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Andrzej Stasiak, MER

Andrzej Stasiak received his PhD in 1981 from the Institute of Biochemistry and Biophysics of Polish Academy of Sciences in Warsaw.
From 1981 to 1989 he was a postdoctoral fellow and research associate in the laboratory of Theodor Koller at Institute for Cell Biology,ETHZ, Zurich, Switzerland.
In 1989 he joined the Laboratory of Ultrastructuaral Analysis directed by Jacques Dubochet at the UNIL.
In 2007 he joined the Center for Integrative Genomics as Maître d’Enseignement et de Recherche (MER).

Keywords: Genetic recombination, DNA repair, DNA topology, DNA knots

 

 

Research Summary

Functional transitions of DNA structure

Our group is interested in the functional aspects of DNA structure and topology. More recently we become interested in the overall organization of genomes starting with arrangement of DNA in phage heads and ending with chromosome territories in higher eukaryotes. Some aspects of our interests go beyond biology, like for example statistical mechanics studies of knotted polymers. However, also these studies have biological or biophysical applications in helping to explain, for example, how DNA topoisomerases can efficiently distinguish knotted DNA molecules from unknotted ones. During recent years numerical methods used to model behavior of DNA molecules became the main method utilized by our group, although biochemistry and electron microscopy, in particular, remained essential part of our research.

ORGANIZATION OF NUCLEAR ARCHITECTURE
We are interested in revealing the underlying physical phenomena responsible for the overall organization of chromosomal territories in interphase nuclei. Using computer simulations we addressed the following three questions:
• Why are chromosomal territories with relatively high transcriptional activity usually closer to the center of nucleus than those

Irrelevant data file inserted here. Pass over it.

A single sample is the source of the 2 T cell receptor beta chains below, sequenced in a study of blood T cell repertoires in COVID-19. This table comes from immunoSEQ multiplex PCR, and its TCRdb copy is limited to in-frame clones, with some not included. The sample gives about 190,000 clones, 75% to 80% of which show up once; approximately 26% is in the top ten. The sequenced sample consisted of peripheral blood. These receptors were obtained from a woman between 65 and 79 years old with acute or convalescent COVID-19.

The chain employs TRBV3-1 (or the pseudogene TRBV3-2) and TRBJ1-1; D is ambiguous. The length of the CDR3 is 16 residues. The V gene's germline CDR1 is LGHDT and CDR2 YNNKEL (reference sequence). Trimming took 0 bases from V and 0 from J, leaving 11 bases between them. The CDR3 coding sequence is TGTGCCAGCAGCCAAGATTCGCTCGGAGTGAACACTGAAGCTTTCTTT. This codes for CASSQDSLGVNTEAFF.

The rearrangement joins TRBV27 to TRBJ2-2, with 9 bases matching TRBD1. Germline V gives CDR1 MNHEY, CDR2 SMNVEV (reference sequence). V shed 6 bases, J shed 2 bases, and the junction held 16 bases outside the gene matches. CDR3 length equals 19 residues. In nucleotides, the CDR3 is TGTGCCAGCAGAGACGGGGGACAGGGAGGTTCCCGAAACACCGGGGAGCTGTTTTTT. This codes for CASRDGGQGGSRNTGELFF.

with lower activity?
• Why are actively transcribed genes usually located at the periphery of their chromosomal territories?
• Why are pair-wise contacts between active and inactive genes less frequent than those involving only active or only inactive genes?
Our simulation studies, suggest that transcription factories-mediated interchromosomal contacts are probably the main organizers of nuclear architecture in interphase cells.

TOPOISOMERASE PARADOX
Numerous experiments including single molecule manipulations studies revealed that type II DNA topoisomerases involved in the process of DNA replication show strong preference of action on DNADNA juxtapositions where the opposing duplexes wind around each other in a left-handed way. However, freshly replicated circular DNA molecules, such as bacterial chromosomes, prokaryotic and eukaryotic extrachromosomal elements and DNA viruses such as SV40, form DNA catenanes, in which the direction of winding of two sister molecules is right-handed. How then these type II DNA topoisomerases manage to be very efficient in the decatenation of freshly replicated DNA molecules? We have approached this problem using Monte Carlo and Brownian dynamics simulations. These simulations permitted us to reveal that multiply interlinked catenanes release
their mechanical constraint in form of a higher order coiling with left-handed DNA-DNA juxtapositions. This observation explains why the chirality bias of type II DNA topoisomerases that are known to be involved in DNA decatenation does not interfere with their action during initial stages of DNA decatenation.

ELECTRON MICROSCOPY STUDIES OF PROTEIN-DNA INTERACTIONS IMPLICATED IN THE PROCESS OF DNA RECOMBINATION
Our group has a long time experience in electron microscopy imaging of functional complexes formed with DNA by various proteins participating in the process of homologous recombination. Our studies contributed in a significant way to understanding the role and the mechanism of action of such proteins as RecA, RuvAB, RAD51, RAD52, DMC1, BRCA2 or FANCM. In a collaboration project involving group of Prof. M. Takahashi, we investigated inhibitory effects of peptides derived from BRCA2 protein on the action of RAD51 protein with the aim of finding biologically active peptides that could be used as inhibitors of DNA repair processes in cancer cells. In a collaboration project with Prof. JY Masson, we recently studied intereactions of PALB2 protein with DNA. This human protein plays an important control function in the process of recombinational DNA repair. This protein binds to DNA directly but also interacts with RAD51, BRCA2 and BRCA1 proteins. In vitro assays demonstrated that PALB2 protein stimulates RAD51-promoted homologous pairing. Using electron microscopy we visualized PALB2 binding to